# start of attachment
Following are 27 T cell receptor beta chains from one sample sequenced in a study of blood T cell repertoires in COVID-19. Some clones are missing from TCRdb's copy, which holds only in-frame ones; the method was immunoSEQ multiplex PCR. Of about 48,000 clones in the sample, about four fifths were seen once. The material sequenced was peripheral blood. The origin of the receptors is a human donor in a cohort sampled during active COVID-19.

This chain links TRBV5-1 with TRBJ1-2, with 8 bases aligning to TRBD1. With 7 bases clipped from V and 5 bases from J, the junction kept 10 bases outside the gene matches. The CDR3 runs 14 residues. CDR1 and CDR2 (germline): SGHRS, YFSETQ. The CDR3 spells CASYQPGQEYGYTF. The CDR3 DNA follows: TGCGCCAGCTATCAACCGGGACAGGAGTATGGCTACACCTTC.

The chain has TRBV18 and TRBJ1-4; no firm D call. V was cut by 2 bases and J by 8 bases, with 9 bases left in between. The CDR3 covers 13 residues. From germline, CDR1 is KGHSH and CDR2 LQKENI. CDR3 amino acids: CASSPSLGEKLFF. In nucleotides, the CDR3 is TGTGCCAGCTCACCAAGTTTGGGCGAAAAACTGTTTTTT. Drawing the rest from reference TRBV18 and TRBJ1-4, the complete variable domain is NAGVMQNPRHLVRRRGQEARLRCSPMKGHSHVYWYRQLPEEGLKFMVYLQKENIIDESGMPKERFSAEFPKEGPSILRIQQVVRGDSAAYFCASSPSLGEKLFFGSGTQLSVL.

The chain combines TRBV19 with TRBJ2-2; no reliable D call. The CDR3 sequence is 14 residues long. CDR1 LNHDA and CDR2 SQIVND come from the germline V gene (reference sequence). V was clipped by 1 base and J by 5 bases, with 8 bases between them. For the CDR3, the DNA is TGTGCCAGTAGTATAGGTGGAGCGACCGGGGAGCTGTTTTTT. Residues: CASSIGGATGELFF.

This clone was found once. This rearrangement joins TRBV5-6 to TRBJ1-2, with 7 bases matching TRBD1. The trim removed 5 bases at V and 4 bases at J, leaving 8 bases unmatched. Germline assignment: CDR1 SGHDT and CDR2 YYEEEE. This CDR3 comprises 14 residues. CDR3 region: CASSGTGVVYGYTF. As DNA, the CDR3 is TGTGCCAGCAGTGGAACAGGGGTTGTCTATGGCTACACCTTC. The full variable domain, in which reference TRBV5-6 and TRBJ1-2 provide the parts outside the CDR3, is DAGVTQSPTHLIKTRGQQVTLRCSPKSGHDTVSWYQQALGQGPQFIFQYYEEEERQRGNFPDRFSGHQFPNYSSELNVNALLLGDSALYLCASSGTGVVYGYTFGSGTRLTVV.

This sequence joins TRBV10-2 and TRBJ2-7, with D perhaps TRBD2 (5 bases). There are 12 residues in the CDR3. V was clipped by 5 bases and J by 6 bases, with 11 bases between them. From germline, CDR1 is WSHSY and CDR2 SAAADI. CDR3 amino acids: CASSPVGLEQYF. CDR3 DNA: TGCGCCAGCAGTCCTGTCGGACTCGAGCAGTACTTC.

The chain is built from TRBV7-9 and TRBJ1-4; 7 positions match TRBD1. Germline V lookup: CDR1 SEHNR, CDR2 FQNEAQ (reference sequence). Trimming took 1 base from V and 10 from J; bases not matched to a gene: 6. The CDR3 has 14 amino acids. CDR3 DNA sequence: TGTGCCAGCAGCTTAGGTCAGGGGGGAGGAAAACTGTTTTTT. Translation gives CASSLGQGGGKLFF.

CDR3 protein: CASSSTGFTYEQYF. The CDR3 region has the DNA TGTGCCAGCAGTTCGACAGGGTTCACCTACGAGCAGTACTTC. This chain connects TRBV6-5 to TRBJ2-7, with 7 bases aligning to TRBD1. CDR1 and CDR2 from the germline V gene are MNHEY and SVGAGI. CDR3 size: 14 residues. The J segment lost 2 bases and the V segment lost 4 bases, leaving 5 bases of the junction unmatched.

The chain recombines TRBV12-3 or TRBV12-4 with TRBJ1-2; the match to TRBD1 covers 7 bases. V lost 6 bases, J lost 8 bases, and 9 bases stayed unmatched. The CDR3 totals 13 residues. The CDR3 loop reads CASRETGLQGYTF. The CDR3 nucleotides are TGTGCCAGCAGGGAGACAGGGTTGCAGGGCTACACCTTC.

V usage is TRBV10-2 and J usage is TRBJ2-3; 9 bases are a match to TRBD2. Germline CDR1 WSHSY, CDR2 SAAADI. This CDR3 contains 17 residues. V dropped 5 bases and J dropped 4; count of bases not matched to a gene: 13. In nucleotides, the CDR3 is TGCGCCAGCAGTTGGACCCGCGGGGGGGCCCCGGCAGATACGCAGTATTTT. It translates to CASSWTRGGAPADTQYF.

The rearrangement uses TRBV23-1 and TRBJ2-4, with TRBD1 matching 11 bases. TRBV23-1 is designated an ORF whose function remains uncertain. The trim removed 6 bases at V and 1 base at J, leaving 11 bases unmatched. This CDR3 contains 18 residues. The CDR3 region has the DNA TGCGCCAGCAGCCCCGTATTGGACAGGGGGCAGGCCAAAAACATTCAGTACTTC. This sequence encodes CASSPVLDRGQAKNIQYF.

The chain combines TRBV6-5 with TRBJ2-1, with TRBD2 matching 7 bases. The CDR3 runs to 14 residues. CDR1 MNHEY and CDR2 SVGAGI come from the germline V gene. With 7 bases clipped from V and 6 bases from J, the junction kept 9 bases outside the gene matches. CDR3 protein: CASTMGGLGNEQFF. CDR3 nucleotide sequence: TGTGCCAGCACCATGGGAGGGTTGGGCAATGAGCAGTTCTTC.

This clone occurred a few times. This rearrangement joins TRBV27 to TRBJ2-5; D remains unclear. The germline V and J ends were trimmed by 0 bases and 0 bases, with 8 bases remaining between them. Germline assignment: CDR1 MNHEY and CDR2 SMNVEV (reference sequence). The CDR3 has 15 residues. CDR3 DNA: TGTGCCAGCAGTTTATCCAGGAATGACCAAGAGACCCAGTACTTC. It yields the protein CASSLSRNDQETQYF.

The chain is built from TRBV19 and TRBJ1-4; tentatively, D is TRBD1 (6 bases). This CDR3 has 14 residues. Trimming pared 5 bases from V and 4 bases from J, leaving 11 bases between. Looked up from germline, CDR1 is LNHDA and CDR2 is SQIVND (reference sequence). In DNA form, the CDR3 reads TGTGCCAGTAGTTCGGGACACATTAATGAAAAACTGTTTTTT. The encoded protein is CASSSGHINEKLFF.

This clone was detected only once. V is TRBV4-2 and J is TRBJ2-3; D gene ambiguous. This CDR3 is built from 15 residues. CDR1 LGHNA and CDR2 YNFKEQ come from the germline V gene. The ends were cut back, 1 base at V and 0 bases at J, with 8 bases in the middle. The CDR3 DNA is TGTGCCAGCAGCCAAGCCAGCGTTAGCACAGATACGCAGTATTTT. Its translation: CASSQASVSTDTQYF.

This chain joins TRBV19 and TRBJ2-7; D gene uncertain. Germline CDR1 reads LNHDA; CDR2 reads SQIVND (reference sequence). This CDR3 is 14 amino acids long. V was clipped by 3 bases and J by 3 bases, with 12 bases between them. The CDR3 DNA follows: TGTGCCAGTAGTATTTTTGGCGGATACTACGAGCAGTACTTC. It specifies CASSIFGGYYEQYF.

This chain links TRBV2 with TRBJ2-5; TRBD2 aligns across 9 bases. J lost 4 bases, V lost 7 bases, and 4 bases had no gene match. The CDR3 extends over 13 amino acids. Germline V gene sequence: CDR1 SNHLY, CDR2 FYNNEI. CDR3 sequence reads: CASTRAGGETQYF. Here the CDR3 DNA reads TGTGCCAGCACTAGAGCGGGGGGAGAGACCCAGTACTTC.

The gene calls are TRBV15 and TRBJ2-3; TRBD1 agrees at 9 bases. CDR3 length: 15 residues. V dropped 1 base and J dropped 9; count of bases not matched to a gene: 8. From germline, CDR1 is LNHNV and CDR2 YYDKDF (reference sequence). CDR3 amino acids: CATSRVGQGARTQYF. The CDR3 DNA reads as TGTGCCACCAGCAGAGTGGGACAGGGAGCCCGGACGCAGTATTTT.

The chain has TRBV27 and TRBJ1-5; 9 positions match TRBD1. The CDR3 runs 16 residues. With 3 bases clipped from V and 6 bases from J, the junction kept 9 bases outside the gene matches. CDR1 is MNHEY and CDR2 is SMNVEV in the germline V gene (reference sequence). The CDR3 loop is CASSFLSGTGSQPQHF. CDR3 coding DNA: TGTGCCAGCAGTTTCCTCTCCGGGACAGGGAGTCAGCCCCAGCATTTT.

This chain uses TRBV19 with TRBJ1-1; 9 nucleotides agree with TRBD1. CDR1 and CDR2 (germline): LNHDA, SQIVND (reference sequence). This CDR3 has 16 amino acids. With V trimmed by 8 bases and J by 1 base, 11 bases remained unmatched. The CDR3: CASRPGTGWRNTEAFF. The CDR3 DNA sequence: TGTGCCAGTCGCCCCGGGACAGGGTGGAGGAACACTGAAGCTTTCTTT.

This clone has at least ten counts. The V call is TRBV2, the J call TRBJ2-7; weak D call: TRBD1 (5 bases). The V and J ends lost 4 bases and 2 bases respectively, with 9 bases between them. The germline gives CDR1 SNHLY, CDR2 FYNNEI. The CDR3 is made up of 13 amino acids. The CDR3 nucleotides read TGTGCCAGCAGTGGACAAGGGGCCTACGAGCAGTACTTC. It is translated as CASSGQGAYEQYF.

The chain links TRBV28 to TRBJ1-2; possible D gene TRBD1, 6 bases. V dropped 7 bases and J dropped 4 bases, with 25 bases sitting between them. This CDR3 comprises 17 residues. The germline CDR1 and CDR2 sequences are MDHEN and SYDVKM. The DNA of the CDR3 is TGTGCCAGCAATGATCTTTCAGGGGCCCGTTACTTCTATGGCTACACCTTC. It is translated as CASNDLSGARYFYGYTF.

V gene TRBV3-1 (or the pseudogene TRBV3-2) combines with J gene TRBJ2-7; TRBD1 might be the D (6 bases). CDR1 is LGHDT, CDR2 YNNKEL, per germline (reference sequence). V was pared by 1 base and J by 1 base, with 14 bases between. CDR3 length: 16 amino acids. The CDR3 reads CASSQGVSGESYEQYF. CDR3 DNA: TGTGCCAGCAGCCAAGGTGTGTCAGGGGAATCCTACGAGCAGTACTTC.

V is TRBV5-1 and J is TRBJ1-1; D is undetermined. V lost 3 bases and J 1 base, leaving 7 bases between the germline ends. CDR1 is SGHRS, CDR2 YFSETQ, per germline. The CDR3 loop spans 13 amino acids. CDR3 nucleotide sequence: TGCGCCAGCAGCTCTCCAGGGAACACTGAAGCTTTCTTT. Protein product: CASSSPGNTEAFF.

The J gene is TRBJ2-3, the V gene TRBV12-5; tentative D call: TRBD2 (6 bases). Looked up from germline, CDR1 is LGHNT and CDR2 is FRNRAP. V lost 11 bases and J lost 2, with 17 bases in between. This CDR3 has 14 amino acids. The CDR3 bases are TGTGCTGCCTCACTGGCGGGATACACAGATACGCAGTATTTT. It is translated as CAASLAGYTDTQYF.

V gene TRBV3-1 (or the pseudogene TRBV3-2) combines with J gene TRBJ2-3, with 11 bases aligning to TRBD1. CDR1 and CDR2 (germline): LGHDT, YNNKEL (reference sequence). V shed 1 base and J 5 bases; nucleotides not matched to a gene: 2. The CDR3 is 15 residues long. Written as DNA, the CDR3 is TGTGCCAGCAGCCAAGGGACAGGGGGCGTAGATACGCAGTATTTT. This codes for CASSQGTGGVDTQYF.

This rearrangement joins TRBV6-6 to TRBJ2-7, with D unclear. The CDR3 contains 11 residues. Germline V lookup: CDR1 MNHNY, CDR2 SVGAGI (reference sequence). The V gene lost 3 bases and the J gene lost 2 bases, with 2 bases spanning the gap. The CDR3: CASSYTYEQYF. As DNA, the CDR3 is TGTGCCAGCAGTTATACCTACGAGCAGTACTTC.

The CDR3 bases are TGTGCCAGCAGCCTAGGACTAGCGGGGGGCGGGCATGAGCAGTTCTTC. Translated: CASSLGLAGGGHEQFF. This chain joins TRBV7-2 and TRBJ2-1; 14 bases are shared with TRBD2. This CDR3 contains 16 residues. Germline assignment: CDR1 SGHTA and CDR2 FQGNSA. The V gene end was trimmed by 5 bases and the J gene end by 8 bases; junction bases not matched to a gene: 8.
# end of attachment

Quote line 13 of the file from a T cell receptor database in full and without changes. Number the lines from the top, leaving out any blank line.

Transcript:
This clone occurred a few times. This rearrangement joins TRBV27 to TRBJ2-5; D remains unclear. The germline V and J ends were trimmed by 0 bases and 0 bases, with 8 bases remaining between them. Germline assignment: CDR1 MNHEY and CDR2 SMNVEV (reference sequence). The CDR3 has 15 residues. CDR3 DNA: TGTGCCAGCAGTTTATCCAGGAATGACCAAGAGACCCAGTACTTC. It yields the protein CASSLSRNDQETQYF.